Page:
As more information comes out from China human rights activists and China analysts briefed by the State Department and/or in touch with journalists in China, the more haphazard does the administration’s conduct regarding Chen Guangcheng appear. John Bolton, a former ambassador to the United Nations, put it this way: “This is diplomatic malpractice. Chen was in the embassy for six days, ample time for a careful weighing of his options. Unless the State Department is prepared to place the blame on Chen, how could U.S. officials been so blind to reality?”
As of now, the U.S government is not getting to Chen directly. U.S. officials are even having trouble making phone calls to him, but the State Department hopes to be in contact with him tomorrow. (The Beijing press corps actually has better access to him at this point.) The notion that we can offer protection to him when we can’t make calls to him at our discretion tells you something about the “deal” we struck with the Chinese authorities.
Moreover, it doesn’t appear that much forethought was given to what would happen after Chen left the embassy. A China hand tells me that when Chen was taken Wednesday to a Beijing hospital, U.S. officials “were told to leave the hospital because ‘visiting hours were over,’ which sounds like complete [expletive] to me and something they definitely should have pushed back against.”
Beyond that, U.S. officials seemed ready to accept skimpy promises from the Chinese government with few concrete details. Bolton observes: “I think State was desperate to ‘solve’ the Chen problem before the Secretary [of State Hillary Clinton] arrived in Beijing, thus paving the way for this debacle. It is a case of focusing on the capillary at the expense of the big picture.”
It is also a case of rushing to meet a deadline.
Heather Wilson, a former New Mexico congresswoman, a national security staffer in the George H.W. Bush White House and a Senate candidate in New Mexico, had this reaction via e-mail: “The State Department appears to have rushed and mishandled the departure of dissident Chen Guangcheng from the American Embassy in China. US officials may have deceived Chen and accepted skimpy verbal assurances from the Chinese government in order to be done with what they considered to be an unwanted distraction before the Secretary of State arrived in China.”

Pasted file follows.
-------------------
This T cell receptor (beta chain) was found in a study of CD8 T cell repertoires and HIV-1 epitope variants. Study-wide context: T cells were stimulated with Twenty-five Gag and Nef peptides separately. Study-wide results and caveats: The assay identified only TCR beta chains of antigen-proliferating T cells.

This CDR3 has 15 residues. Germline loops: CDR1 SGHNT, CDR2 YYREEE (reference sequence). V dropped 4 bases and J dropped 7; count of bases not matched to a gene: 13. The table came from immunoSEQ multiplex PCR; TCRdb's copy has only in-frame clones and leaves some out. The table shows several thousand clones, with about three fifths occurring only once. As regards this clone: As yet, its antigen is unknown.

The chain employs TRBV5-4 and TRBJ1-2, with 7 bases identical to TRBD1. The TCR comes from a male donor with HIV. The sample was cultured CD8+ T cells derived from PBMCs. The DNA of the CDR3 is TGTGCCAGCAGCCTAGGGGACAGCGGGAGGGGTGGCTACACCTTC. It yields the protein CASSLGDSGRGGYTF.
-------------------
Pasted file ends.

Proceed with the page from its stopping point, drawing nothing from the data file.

There is evidence to substantiate Wilson’s assessment. Jerome Cohen, the lawyer assisting Chen, has indicated that there weren’t a lot of detailed worked out before the release. The China hand tells me that U.S. officials were “in a big hurry to resolve things yesterday and left some pretty significant loose ends flapping in the wind. This has obviously come back to bite them, and more importantly put Chen and his family back at the tender mercies of the Chinese party-state.”
Clinton and other high-ranking U.S. official proceeded with their meetings. In opening remarks before her talks with Chinese President Hu Jintao, Clinton made some vague remarks that “all governments have to answer our citizens’ aspirations for dignity and the rule of law and that no nation can or should deny those rights.” Chen wasn’t mentioned, and far be it that a human rights disgrace would prevent Clinton from doing business with Chen’s tormentors.
UPDATE (12;15 p.m.): Rep. Ileana Ros-Lehtinen (R-Fla.), chairman of the House Committee on Foreign Affairs, just released a statement:
It should have been obvious to U.S. officials all along that there is no way to guarantee Mr. Chen’s safety so long as he is within reach of the Chinese police state. The U.S. should not have given in to Chinese pressure for Chen to be taken out of the safety of the U.S. embassy.
This case is a high-profile reminder of the terrible human rights situation in China that too often has gone unchallenged by the United States. Time and again, U.S. officials have chosen not to raise the Chinese regime’s abuse of dissidents, brutal forced abortion policy, suppression of free speech, and denial of basic human rights.
The Administration must support Mr. Chen’s freedom to choose where he and his family can live in safety. Failing to ensure Mr. Chen’s safety would send a negative message to all those around the world struggling against oppression, and make them question whether the United States will stand with them or their oppressors.”